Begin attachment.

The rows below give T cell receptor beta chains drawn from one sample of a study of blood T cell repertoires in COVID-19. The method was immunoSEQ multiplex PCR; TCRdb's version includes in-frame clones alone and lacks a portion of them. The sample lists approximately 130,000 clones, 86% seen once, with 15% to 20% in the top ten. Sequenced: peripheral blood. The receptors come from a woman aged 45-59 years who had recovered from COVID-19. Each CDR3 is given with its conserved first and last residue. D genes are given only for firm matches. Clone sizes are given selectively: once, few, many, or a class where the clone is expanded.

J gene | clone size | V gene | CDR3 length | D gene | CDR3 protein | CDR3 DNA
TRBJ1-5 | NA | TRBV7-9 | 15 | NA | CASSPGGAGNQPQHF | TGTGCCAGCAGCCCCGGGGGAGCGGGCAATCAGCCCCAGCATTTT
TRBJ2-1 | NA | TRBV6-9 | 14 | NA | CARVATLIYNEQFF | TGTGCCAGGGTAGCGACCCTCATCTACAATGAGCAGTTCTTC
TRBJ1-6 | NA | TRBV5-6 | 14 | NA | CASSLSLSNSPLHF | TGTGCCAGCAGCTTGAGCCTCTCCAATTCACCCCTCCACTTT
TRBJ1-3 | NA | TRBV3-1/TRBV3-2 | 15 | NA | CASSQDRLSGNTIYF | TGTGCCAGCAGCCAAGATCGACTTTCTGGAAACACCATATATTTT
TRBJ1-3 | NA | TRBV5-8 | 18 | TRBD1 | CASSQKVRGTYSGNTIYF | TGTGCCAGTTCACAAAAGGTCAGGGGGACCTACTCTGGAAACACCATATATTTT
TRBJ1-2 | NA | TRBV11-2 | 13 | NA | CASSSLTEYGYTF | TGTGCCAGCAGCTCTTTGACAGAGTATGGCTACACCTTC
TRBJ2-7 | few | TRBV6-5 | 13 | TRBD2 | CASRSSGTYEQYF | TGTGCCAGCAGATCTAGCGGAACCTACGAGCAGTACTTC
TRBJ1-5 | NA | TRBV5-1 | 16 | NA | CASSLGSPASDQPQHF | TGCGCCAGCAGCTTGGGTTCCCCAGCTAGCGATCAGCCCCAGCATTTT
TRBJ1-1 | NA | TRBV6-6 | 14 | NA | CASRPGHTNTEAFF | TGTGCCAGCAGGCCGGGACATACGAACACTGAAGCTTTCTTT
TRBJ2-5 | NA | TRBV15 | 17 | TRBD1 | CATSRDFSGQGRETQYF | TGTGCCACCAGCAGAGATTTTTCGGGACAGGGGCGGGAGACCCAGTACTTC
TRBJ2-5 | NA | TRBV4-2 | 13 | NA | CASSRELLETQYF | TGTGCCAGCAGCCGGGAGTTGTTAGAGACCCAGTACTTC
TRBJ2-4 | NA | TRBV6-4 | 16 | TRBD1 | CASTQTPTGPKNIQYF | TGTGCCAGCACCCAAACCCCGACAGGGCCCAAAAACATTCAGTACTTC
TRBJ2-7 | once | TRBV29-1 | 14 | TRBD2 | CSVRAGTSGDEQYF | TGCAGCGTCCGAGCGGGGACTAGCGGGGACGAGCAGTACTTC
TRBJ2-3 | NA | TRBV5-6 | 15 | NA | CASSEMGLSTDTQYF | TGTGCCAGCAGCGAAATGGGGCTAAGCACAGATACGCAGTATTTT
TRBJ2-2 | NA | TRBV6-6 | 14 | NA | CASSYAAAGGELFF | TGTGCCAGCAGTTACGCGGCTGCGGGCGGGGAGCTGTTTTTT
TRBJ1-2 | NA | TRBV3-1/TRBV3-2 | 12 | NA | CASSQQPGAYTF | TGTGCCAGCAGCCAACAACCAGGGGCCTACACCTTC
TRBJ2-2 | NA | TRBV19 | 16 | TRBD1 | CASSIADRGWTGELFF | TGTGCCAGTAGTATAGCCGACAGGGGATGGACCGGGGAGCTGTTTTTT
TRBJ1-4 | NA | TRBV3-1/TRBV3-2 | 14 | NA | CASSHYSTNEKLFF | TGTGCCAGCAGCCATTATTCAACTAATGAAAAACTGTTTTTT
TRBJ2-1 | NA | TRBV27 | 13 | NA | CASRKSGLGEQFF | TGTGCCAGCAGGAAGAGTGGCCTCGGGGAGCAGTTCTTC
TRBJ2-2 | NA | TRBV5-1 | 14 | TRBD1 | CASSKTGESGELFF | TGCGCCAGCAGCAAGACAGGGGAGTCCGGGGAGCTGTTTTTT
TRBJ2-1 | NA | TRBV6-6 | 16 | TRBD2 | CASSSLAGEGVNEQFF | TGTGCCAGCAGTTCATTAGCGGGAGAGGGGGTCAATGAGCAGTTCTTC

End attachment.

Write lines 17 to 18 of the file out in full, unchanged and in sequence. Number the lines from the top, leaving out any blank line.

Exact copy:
TRBJ2-2 | NA | TRBV6-6 | 14 | NA | CASSYAAAGGELFF | TGTGCCAGCAGTTACGCGGCTGCGGGCGGGGAGCTGTTTTTT
TRBJ1-2 | NA | TRBV3-1/TRBV3-2 | 12 | NA | CASSQQPGAYTF | TGTGCCAGCAGCCAACAACCAGGGGCCTACACCTTC